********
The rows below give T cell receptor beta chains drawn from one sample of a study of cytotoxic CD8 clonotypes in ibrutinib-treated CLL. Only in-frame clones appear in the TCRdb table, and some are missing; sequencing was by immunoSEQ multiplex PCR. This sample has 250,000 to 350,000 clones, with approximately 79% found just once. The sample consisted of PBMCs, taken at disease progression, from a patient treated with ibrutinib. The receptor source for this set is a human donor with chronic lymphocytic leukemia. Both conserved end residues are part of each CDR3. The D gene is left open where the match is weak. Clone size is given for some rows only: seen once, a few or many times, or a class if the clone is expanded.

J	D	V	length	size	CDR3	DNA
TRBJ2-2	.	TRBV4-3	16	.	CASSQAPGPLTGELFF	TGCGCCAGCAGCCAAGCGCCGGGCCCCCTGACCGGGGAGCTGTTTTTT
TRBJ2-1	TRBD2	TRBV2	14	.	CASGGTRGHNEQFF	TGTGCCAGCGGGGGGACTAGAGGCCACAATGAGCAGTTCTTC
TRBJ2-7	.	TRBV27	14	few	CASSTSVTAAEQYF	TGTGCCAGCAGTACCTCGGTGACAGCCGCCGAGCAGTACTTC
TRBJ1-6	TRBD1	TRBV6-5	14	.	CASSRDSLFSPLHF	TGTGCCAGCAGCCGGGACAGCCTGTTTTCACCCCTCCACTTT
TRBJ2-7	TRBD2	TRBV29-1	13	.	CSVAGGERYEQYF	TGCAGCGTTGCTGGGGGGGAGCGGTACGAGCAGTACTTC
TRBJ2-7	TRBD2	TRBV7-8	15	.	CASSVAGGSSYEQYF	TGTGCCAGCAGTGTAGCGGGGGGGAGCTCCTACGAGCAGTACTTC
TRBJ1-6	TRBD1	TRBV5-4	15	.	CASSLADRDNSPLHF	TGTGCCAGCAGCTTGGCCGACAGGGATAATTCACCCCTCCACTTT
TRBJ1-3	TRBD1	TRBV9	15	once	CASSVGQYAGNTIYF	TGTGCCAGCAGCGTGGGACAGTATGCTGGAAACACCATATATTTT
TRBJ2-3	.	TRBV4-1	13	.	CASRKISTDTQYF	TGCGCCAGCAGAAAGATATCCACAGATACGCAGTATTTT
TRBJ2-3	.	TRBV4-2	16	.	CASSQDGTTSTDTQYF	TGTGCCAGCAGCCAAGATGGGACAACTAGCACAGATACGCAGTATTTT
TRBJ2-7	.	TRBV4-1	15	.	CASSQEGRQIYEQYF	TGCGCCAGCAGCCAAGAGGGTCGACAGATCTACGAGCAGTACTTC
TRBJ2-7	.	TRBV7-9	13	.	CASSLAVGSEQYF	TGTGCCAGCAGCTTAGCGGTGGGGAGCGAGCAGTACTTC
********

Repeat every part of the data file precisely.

The rows below give T cell receptor beta chains drawn from one sample of a study of cytotoxic CD8 clonotypes in ibrutinib-treated CLL. Only in-frame clones appear in the TCRdb table, and some are missing; sequencing was by immunoSEQ multiplex PCR. This sample has 250,000 to 350,000 clones, with approximately 79% found just once. The sample consisted of PBMCs, taken at disease progression, from a patient treated with ibrutinib. The receptor source for this set is a human donor with chronic lymphocytic leukemia. Both conserved end residues are part of each CDR3. The D gene is left open where the match is weak. Clone size is given for some rows only: seen once, a few or many times, or a class if the clone is expanded.

J	D	V	length	size	CDR3	DNA
TRBJ2-2	.	TRBV4-3	16	.	CASSQAPGPLTGELFF	TGCGCCAGCAGCCAAGCGCCGGGCCCCCTGACCGGGGAGCTGTTTTTT
TRBJ2-1	TRBD2	TRBV2	14	.	CASGGTRGHNEQFF	TGTGCCAGCGGGGGGACTAGAGGCCACAATGAGCAGTTCTTC
TRBJ2-7	.	TRBV27	14	few	CASSTSVTAAEQYF	TGTGCCAGCAGTACCTCGGTGACAGCCGCCGAGCAGTACTTC
TRBJ1-6	TRBD1	TRBV6-5	14	.	CASSRDSLFSPLHF	TGTGCCAGCAGCCGGGACAGCCTGTTTTCACCCCTCCACTTT
TRBJ2-7	TRBD2	TRBV29-1	13	.	CSVAGGERYEQYF	TGCAGCGTTGCTGGGGGGGAGCGGTACGAGCAGTACTTC
TRBJ2-7	TRBD2	TRBV7-8	15	.	CASSVAGGSSYEQYF	TGTGCCAGCAGTGTAGCGGGGGGGAGCTCCTACGAGCAGTACTTC
TRBJ1-6	TRBD1	TRBV5-4	15	.	CASSLADRDNSPLHF	TGTGCCAGCAGCTTGGCCGACAGGGATAATTCACCCCTCCACTTT
TRBJ1-3	TRBD1	TRBV9	15	once	CASSVGQYAGNTIYF	TGTGCCAGCAGCGTGGGACAGTATGCTGGAAACACCATATATTTT
TRBJ2-3	.	TRBV4-1	13	.	CASRKISTDTQYF	TGCGCCAGCAGAAAGATATCCACAGATACGCAGTATTTT
TRBJ2-3	.	TRBV4-2	16	.	CASSQDGTTSTDTQYF	TGTGCCAGCAGCCAAGATGGGACAACTAGCACAGATACGCAGTATTTT
TRBJ2-7	.	TRBV4-1	15	.	CASSQEGRQIYEQYF	TGCGCCAGCAGCCAAGAGGGTCGACAGATCTACGAGCAGTACTTC
TRBJ2-7	.	TRBV7-9	13	.	CASSLAVGSEQYF	TGTGCCAGCAGCTTAGCGGTGGGGAGCGAGCAGTACTTC